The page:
Fire Doors Explained – An Overview of Fire Doors

What is a Fire Door?

A fire door is a specialist type of door that is designed to withstand a fire for as long as possible. They are crucial when it comes to a building’s passive fire protection strategy as they enable buildings to compartmentalise and delay the spread of fire from one room to another.

What are Fire Doors Made Of?

From metal – like aluminium and steel – to timber, gypsum and glass, a wide range of materials can be used to create fire doors. Exactly what is used to create the door will depend on its application, but in most cases, a combination of these materials is used.

To enhance their fire-stopping abilities, fire doors are fitted flush with the frame. Any gaps are filled with a fire-resistant sealant and an intumescent strip is attached to the base of the door (which expands when exposed to heat) to prevent smoke from seeping underneath. A spring-loaded or hydraulic closing mechanism is also usually fitted too to force the door closed and prevent smoke from passing through.

Some fire doors even have windows. These windows are usually made from either borosilicate or ceramic glass (both of which offer higher fire resistance compared to standard glass) and can contain anti-shattering wire mesh.

It is important to note that a fire door can only be classified as a ‘fire door’ once it has been certified by a manufacturer. Fire door certification is only awarded once a door has passed various tests at an approved centre – approved doors will have a label stating their manufacturer, date of manufacture and designated fire rating – so even if your door contains some or all of the aforementioned features, it may not necessarily be a fire door.

When are Fire Doors Required?

A two-storey house which has a door leading from an internal garage into the house requires a fire door. New build and renovated homes with three or more storeys (including loft conversions) must also have fire doors to every habitable room off the stairwell.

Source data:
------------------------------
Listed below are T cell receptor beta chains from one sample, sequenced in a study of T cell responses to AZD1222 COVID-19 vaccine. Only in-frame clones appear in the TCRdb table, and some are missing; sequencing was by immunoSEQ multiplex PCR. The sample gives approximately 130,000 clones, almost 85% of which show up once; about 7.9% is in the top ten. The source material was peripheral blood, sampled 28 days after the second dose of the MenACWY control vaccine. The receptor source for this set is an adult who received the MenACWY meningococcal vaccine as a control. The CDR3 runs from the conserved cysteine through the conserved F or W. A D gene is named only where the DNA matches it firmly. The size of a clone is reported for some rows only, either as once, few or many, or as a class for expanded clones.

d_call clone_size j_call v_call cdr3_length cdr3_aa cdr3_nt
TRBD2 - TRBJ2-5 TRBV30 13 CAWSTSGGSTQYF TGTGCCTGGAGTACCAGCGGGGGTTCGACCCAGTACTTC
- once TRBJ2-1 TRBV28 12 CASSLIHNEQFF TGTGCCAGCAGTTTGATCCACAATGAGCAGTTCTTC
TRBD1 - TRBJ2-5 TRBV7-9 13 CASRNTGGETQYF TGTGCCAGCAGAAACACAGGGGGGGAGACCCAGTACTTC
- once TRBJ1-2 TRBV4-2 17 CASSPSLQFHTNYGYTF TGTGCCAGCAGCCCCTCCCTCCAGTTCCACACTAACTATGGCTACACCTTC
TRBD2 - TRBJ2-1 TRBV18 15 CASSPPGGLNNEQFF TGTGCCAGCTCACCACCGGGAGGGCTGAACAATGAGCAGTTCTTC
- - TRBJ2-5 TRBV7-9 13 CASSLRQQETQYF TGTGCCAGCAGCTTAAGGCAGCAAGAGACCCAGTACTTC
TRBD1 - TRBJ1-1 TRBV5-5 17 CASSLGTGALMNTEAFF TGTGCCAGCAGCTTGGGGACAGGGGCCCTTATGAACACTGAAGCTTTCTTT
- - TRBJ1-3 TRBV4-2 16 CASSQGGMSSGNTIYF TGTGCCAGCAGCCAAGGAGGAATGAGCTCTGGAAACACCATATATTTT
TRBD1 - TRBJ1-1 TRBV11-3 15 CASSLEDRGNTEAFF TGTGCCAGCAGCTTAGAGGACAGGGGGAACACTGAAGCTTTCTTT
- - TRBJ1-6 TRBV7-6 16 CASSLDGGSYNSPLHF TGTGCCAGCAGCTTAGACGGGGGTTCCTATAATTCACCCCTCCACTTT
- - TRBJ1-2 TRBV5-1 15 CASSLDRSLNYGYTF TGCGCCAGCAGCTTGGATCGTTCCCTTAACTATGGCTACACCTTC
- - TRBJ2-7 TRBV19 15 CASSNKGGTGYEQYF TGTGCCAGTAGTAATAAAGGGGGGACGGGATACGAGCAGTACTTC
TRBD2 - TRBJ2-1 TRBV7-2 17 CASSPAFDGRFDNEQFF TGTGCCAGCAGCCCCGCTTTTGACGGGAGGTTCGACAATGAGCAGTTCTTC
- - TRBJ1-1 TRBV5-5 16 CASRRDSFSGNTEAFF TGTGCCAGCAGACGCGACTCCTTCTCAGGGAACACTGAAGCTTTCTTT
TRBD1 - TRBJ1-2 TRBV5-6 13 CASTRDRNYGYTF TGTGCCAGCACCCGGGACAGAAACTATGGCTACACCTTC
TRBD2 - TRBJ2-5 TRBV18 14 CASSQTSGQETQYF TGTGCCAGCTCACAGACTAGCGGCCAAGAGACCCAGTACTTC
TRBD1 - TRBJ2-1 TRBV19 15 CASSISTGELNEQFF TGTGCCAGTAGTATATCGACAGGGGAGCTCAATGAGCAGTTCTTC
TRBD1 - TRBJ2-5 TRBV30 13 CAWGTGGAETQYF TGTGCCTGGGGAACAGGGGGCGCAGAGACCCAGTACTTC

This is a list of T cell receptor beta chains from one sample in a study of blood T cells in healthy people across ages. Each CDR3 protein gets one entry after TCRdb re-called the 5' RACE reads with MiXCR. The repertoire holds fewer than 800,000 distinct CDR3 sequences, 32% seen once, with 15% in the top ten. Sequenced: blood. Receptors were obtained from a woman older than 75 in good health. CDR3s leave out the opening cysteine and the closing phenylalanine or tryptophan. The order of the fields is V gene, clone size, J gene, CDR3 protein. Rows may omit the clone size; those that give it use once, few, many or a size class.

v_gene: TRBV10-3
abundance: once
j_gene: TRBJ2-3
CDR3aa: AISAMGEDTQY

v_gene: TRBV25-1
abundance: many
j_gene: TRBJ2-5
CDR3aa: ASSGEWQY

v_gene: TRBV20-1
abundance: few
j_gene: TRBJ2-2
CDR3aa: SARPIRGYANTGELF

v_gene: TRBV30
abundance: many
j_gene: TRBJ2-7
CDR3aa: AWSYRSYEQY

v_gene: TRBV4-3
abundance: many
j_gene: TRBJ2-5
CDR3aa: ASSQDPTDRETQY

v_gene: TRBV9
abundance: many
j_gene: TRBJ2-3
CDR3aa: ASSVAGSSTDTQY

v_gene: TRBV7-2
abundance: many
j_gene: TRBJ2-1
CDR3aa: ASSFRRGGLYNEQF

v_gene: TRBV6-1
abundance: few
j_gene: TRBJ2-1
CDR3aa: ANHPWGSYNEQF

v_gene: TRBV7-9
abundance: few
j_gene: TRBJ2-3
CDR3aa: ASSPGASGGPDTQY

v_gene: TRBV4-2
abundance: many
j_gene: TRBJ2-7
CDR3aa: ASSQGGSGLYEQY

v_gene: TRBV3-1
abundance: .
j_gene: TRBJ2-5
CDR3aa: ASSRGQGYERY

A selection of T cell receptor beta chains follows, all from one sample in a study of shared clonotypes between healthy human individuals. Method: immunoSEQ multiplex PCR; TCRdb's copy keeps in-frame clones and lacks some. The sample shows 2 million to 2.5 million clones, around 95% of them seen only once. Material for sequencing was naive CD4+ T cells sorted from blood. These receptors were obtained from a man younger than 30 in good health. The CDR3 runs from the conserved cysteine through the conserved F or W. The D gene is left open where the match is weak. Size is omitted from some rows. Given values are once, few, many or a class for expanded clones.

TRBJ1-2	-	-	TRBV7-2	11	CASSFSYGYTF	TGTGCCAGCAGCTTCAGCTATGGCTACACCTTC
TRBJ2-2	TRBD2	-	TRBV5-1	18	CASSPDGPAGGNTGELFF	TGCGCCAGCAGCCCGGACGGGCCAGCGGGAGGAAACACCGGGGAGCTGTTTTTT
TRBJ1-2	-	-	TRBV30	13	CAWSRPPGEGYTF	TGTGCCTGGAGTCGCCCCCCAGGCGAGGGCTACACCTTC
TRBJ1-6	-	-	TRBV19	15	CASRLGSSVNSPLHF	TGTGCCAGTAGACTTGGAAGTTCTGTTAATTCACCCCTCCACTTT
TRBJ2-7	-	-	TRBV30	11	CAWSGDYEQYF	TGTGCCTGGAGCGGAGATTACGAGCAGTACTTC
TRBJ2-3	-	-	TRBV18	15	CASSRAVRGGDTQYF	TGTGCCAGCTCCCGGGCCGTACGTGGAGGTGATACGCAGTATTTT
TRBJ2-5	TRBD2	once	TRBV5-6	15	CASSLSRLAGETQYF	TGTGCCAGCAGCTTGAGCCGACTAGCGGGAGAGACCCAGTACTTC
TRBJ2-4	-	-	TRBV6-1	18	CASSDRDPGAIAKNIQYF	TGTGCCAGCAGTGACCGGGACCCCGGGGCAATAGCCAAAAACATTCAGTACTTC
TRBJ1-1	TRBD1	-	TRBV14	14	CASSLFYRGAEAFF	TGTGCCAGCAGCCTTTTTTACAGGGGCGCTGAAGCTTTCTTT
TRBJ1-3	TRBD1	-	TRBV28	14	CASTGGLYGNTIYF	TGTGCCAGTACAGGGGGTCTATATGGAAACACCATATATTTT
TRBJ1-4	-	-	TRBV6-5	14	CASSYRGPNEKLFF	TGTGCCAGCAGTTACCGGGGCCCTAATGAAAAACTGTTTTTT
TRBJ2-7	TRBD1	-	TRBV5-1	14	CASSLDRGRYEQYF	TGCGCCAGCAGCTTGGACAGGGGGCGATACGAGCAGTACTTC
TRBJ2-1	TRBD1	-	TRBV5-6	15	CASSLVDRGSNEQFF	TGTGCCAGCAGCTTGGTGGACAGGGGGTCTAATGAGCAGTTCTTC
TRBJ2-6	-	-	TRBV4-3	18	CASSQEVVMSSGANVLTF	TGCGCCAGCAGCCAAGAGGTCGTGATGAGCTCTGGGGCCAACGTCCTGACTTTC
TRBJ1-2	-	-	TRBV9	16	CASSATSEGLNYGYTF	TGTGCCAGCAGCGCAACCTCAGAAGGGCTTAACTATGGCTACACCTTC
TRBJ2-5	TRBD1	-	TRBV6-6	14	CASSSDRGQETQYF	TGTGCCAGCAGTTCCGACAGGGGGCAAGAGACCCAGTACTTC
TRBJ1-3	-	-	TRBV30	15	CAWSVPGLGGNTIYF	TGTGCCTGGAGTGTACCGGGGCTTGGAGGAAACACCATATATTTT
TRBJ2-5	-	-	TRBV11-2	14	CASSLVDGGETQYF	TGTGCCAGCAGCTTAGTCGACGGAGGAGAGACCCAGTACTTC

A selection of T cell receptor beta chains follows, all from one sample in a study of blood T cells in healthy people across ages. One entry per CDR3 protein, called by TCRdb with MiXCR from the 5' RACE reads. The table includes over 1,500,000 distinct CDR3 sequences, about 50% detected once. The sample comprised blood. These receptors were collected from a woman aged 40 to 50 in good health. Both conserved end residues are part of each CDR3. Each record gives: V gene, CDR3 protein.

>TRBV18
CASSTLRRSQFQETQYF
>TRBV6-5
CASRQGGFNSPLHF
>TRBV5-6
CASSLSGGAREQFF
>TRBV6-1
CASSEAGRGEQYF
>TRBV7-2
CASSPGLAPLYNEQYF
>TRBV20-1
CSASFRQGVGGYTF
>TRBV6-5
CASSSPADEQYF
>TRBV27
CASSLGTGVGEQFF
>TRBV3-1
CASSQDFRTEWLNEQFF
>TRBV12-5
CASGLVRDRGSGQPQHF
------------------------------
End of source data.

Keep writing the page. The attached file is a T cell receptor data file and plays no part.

For commercial and non-domestic buildings, fire door requirements vary according to whether the escape routes are vertical or horizontal, i.e. downstairs or through corridors.

Fire doors are available in a wide variety of standard and non-standard sizes, meaning protection can be added to all types of buildings.

Importance of Professional Fire Door Installation

Fire doors should always be fitted correctly by a competent and professional installer. Each fire door will have test evidence that specifies the type and density of door frame and the correct intumescent strips that should be used.

Fitting the correct ironmongery (such as hinges, handles and locks) is also important as it forms part of the fire door’s test accreditation.

Failure to follow these recommendations will inevitably restrict the performance of your fire door, so it’s crucial that you use an accredited company for the installation.

How Long Does a Fire Door Protect You For?

The duration of time that a fire door can withstand flames and smoke varies and depends on the door’s manufacturer and specification. Different grades of fire doors are available, with each grade providing a different level of protection – the primary differentiator in the grades is the door’s thickness.

The main fire door grades are:

  • FD30 (designed to withstand fire for 30 minutes)
  • FD60 (designed to withstand fire for 60 minutes)
  • FD90 (designed to withstand fire for 90 minutes)
  • FD120 (designed to withstand fire for 120 minutes)
  • FD240 (designed to withstand fire for 240 minutes)

FD30 fire doors are the most common type of domestic fire doors. The higher graded doors tend to be used to protect high-value properties or core infrastructures, like server centres, for example.

Fire Door Maintenance

In order to ensure your fire door(s) continue to function properly, it is vital that you regularly check its condition. Even just a slight alteration to the door or its surroundings can impact its performance and its ability to withstand flames and smoke. Any issues identified should be fixed as soon as possible using suitable fire components.

Also, as fire doors are used just like any other door, they are subject to everyday wear and tear. You should clean your fire doors in the same way as you would for a regular door and re-varnish as and when required.

Passive Fire Protection with CPFP

Here at CPFP we specialise in providing the highest levels of passive fire protection. We help buildings of all types and sizes prevent the transfer of fire, smoke and heat through walls, floors and ceilings.

From cavity barriers to penetration sealing and fire compounding, we provide a comprehensive range of services to help you ensure your building meets current fireproofing regulations.

To learn more about fire doors or to find out more information about any of our industry-leading passive fire protection services, please don’t hesitate to get in touch with a member of our team today.

See more: Everything You Need to Know About Passive Fire Protection

See more: A Beginner’s Guide to Cavity Fire Barriers

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Phone: 0117 450 9943